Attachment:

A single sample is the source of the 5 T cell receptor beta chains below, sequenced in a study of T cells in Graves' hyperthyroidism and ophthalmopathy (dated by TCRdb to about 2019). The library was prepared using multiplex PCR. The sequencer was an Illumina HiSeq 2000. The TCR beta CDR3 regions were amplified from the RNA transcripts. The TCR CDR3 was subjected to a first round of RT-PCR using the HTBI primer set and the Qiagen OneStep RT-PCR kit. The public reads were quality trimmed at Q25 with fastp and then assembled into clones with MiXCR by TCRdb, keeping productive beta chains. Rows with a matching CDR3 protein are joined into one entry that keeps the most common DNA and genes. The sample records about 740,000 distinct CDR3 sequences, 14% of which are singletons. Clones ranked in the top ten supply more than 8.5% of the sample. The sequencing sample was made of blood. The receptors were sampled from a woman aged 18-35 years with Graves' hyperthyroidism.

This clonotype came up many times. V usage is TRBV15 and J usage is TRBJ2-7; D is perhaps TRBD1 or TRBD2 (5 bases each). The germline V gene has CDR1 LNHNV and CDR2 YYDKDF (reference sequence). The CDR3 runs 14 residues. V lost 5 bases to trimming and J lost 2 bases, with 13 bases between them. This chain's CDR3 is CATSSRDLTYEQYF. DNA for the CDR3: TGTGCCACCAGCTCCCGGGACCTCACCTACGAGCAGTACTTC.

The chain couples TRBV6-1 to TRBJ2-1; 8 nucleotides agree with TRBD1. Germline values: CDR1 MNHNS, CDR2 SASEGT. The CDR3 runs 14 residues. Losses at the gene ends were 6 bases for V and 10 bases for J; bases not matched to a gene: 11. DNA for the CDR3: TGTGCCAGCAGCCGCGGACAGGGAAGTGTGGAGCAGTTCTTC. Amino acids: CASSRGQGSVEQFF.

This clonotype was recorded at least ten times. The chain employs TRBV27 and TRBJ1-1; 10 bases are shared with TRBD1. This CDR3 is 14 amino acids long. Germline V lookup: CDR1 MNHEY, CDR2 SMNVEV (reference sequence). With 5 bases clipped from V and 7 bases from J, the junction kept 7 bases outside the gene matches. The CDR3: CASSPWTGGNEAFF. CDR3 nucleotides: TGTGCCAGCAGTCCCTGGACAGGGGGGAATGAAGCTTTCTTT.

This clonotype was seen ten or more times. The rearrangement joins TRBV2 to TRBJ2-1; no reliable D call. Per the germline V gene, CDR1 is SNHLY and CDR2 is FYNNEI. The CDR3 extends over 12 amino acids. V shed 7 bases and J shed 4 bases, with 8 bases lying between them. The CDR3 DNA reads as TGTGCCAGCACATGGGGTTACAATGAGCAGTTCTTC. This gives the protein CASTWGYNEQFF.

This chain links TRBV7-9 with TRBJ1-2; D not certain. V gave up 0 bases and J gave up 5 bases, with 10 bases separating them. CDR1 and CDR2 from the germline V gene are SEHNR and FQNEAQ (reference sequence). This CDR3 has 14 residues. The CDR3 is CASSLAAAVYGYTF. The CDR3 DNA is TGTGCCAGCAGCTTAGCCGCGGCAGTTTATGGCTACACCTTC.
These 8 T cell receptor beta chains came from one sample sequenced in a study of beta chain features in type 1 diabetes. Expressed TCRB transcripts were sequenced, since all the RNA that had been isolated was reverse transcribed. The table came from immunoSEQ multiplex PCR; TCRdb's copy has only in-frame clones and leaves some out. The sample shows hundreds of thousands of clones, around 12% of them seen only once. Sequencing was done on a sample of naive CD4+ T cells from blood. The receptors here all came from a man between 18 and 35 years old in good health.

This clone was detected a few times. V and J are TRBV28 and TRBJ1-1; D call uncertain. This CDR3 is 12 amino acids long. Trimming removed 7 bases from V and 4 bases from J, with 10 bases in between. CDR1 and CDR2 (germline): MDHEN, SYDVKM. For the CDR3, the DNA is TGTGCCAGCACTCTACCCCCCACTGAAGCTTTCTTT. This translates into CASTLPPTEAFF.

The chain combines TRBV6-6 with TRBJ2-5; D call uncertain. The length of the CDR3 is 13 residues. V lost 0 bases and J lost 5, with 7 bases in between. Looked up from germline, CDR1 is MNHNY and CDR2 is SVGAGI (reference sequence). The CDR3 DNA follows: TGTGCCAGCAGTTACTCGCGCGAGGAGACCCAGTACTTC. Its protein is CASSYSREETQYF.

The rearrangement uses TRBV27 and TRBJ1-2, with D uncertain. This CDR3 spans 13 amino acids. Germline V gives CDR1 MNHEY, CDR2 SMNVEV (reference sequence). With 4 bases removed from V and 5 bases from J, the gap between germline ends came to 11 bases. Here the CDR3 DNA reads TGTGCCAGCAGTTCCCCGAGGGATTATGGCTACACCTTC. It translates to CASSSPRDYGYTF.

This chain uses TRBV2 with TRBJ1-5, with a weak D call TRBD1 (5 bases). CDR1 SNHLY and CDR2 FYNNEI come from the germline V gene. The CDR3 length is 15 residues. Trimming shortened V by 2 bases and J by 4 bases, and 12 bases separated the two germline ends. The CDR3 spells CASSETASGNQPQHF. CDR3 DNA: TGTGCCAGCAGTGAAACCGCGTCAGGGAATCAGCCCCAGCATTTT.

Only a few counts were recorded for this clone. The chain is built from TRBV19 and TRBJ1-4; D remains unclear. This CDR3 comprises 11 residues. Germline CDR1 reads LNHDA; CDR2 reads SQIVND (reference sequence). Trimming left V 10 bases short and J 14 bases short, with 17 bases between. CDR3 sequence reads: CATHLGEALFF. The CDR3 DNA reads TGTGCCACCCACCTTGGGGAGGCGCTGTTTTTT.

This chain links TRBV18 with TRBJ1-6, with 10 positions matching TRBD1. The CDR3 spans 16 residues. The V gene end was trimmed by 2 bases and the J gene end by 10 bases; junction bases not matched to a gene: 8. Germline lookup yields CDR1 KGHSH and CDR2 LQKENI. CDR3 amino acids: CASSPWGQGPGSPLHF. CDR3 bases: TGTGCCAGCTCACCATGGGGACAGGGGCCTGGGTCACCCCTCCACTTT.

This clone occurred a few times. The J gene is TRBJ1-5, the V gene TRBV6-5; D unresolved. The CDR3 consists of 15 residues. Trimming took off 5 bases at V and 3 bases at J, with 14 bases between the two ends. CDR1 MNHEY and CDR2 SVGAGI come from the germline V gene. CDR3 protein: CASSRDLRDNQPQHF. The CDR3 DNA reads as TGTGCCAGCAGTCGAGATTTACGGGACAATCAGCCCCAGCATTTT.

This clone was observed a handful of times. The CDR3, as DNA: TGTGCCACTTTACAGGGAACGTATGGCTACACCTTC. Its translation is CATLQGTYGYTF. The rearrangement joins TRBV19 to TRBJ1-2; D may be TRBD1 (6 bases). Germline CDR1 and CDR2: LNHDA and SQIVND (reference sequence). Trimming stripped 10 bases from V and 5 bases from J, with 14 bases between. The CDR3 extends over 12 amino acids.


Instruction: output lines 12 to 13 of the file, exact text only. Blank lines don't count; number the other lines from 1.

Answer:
Only a few counts were recorded for this clone. The chain is built from TRBV19 and TRBJ1-4; D remains unclear. This CDR3 comprises 11 residues. Germline CDR1 reads LNHDA; CDR2 reads SQIVND (reference sequence). Trimming left V 10 bases short and J 14 bases short, with 17 bases between. CDR3 sequence reads: CATHLGEALFF. The CDR3 DNA reads TGTGCCACCCACCTTGGGGAGGCGCTGTTTTTT.

This chain links TRBV18 with TRBJ1-6, with 10 positions matching TRBD1. The CDR3 spans 16 residues. The V gene end was trimmed by 2 bases and the J gene end by 10 bases; junction bases not matched to a gene: 8. Germline lookup yields CDR1 KGHSH and CDR2 LQKENI. CDR3 amino acids: CASSPWGQGPGSPLHF. CDR3 bases: TGTGCCAGCTCACCATGGGGACAGGGGCCTGGGTCACCCCTCCACTTT.